This study was designed to evaluate whether chronic deficiency of pancreatic glucagon in patients with diabetes secondary to total pancreatectomy (PX) is responsible for the commonly observed increase in blood concentrations of gluconeogenic precursors (alanine, lactate, and pyruvate). Seven PX patients were studied on two different occasions: 1) after an overnight insulin infusion (0.15 mU/kg.min) and 2) after an overnight insulin/glucagon infusion (2 ng/kg.min). Five type 1 diabetic individuals were also studied after a similar overnight insulin infusion. In the morning of each study day, [6-3H]glucose and [1-14C]glucose were rapidly injected for determination of total glucose turnover rate [( 6-3H]glucose) and glucose recycling (difference between [6-3H]glucose and [1-14C]glucose turnover rate). Basal concentrations of hormones, glucose, and intermediary metabolites were measured. After overnight insulin infusion, plasma glucose concentration (3.8 +/- 0.4 vs. 6.8 +/- 1.4 mmol/L), turnover rate (8.4 +/- 1.0 vs. 13.7 +/- 1.9 mumol/kg.min), and percent glucose recycling (5.6 +/- 3.9% vs. 19.0 +/- 3.8%) were significantly lower in PX patients than in type 1 diabetic individuals (P less than 0.05-0.01). On the contrary, blood alanine (459 +/- 93 vs. 263 +/- 28 mumol/L), lactate (1157 +/- 109 vs. 818 +/- 116 mumol/L), and pyruvate (71 +/- 8 vs. 42 +/- 3 mumol/L) were significantly higher than those values in type 1 diabetic patients (P less than 0.05-0.01). Insulin/glucagon infusion increased plasma glucose concentration (8.7 +/- 1.5 mmol/L), total turnover (18.1 +/- 1.7 mumol/kg.min), and percent recycling (20.4 +/- 6.6%) to values similar to those in type 1 diabetic subjects. The change in glucose metabolism was associated with a significant drop in blood concentrations of alanine (179 +/- 24 mumol/L), lactate (611 +/- 25 mumol/L), and pyruvate (30 +/- 3 mumol/L; all P less than 0.05-0.01 vs. insulin infusion alone). In PX patients, the glucose turnover rate was inversely correlated with blood concentrations of both alanine (r = 0.67) and lactate (r = 0.71; P less than 0.01). In conclusion, chronic deficiency of pancreatic glucagon in PX patients 1) is associated with a decreased rate of glucose turnover, 2) causes a marked impairment in glucose recycling (an index of the activity of hepatic gluconeogenesis), and 3) increases blood concentrations of alanine, lactate, and pyruvate. All abnormalities are reversed by glucagon.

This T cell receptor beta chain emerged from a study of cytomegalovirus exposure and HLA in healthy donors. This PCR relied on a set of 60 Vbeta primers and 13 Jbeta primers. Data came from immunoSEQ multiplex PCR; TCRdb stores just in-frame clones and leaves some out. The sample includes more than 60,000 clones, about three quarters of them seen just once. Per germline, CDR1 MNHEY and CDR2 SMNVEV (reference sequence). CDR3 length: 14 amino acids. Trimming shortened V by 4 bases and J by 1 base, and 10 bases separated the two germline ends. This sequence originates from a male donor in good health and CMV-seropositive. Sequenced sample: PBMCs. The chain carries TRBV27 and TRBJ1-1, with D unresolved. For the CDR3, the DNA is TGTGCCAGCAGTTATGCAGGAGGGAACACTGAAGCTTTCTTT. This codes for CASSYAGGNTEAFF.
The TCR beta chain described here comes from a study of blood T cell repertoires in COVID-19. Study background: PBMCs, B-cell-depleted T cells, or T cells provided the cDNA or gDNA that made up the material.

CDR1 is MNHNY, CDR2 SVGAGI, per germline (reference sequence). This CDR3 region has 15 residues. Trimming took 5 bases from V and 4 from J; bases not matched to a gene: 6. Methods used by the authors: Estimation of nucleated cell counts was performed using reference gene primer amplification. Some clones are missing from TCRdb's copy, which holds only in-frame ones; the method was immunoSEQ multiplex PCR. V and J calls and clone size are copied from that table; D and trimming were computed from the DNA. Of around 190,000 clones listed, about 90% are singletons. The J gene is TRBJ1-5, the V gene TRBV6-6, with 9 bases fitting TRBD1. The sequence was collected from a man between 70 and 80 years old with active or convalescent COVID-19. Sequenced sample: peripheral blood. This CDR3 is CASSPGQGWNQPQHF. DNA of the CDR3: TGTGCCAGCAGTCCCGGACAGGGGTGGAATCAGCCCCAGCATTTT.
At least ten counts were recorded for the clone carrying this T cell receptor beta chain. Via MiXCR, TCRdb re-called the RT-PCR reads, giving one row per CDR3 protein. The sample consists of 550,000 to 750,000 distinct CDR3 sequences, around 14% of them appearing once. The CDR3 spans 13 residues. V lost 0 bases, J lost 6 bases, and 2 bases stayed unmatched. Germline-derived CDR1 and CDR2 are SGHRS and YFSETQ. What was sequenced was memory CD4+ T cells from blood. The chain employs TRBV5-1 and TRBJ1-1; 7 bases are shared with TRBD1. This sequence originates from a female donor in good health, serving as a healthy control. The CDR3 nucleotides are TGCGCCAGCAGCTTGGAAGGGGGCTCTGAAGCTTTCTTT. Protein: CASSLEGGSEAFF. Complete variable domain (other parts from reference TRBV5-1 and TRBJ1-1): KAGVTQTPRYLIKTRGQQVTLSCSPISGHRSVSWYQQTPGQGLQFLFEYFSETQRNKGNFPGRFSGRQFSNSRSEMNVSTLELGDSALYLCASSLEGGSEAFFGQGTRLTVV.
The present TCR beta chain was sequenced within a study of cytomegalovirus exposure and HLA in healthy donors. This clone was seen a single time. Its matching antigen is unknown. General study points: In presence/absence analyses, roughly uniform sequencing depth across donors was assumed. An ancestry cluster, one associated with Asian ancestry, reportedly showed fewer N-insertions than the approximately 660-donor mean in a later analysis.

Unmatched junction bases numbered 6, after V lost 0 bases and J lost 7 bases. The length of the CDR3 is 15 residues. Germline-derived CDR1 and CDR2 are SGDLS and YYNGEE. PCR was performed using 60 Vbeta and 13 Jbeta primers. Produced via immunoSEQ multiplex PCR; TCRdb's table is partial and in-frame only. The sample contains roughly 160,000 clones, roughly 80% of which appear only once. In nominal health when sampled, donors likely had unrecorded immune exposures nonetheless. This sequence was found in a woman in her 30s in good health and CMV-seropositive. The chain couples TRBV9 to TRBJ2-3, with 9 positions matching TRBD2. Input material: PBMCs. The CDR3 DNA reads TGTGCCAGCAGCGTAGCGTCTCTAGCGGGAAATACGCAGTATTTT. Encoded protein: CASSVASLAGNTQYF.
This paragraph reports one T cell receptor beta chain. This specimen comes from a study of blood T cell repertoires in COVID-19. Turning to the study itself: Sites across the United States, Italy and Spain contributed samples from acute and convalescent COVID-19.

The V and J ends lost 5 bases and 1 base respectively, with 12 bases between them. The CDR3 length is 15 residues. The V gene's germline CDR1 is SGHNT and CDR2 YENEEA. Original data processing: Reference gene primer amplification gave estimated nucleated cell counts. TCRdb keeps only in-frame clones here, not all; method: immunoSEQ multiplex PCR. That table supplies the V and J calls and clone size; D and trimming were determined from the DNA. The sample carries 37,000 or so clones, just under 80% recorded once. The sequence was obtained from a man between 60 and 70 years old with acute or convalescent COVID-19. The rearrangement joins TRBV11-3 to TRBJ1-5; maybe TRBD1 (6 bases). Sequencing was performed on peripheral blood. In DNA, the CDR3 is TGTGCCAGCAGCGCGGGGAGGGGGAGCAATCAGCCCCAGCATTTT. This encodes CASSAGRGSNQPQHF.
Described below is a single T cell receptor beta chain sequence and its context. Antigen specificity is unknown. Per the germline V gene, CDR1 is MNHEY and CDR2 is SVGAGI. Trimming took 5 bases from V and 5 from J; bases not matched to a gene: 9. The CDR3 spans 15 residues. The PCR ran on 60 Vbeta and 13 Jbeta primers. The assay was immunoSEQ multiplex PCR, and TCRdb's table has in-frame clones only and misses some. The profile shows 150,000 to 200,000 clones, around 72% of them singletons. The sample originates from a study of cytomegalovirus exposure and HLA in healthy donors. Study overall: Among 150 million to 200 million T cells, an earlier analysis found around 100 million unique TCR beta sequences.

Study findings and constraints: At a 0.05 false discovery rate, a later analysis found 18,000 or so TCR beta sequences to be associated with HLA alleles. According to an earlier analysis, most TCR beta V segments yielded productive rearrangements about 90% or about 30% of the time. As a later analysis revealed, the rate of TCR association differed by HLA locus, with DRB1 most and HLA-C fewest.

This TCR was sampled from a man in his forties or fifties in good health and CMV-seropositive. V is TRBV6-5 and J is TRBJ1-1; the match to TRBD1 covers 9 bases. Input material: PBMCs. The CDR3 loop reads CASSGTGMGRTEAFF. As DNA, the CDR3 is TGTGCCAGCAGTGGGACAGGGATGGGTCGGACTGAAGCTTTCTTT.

Glucose turnover and recycling in diabetes secondary to total pancreatectomy: effect of glucagon infusion

DEL PRATO, STEFANO
1990

Abstract

This study was designed to evaluate whether chronic deficiency of pancreatic glucagon in patients with diabetes secondary to total pancreatectomy (PX) is responsible for the commonly observed increase in blood concentrations of gluconeogenic precursors (alanine, lactate, and pyruvate). Seven PX patients were studied on two different occasions: 1) after an overnight insulin infusion (0.15 mU/kg.min) and 2) after an overnight insulin/glucagon infusion (2 ng/kg.min). Five type 1 diabetic individuals were also studied after a similar overnight insulin infusion. In the morning of each study day, [6-3H]glucose and [1-14C]glucose were rapidly injected for determination of total glucose turnover rate [( 6-3H]glucose) and glucose recycling (difference between [6-3H]glucose and [1-14C]glucose turnover rate). Basal concentrations of hormones, glucose, and intermediary metabolites were measured. After overnight insulin infusion, plasma glucose concentration (3.8 +/- 0.4 vs. 6.8 +/- 1.4 mmol/L), turnover rate (8.4 +/- 1.0 vs. 13.7 +/- 1.9 mumol/kg.min), and percent glucose recycling (5.6 +/- 3.9% vs. 19.0 +/- 3.8%) were significantly lower in PX patients than in type 1 diabetic individuals (P less than 0.05-0.01). On the contrary, blood alanine (459 +/- 93 vs. 263 +/- 28 mumol/L), lactate (1157 +/- 109 vs. 818 +/- 116 mumol/L), and pyruvate (71 +/- 8 vs. 42 +/- 3 mumol/L) were significantly higher than those values in type 1 diabetic patients (P less than 0.05-0.01). Insulin/glucagon infusion increased plasma glucose concentration (8.7 +/- 1.5 mmol/L), total turnover (18.1 +/- 1.7 mumol/kg.min), and percent recycling (20.4 +/- 6.6%) to values similar to those in type 1 diabetic subjects. The change in glucose metabolism was associated with a significant drop in blood concentrations of alanine (179 +/- 24 mumol/L), lactate (611 +/- 25 mumol/L), and pyruvate (30 +/- 3 mumol/L; all P less than 0.05-0.01 vs. insulin infusion alone). In PX patients, the glucose turnover rate was inversely correlated with blood concentrations of both alanine (r = 0.67) and lactate (r = 0.71; P less than 0.01). In conclusion, chronic deficiency of pancreatic glucagon in PX patients 1) is associated with a decreased rate of glucose turnover, 2) causes a marked impairment in glucose recycling (an index of the activity of hepatic gluconeogenesis), and 3) increases blood concentrations of alanine, lactate, and pyruvate. All abnormalities are reversed by glucagon.
VIGILI DE KREUTZENBERG, S.; Maifreni, L.; Lisato, G.; Riccio, A.; Trevisan, R.; Tiengo, A.; DEL PRATO, Stefano
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Utilizza questo identificativo per citare o creare un link a questo documento: http://hdl.handle.net/11568/11294
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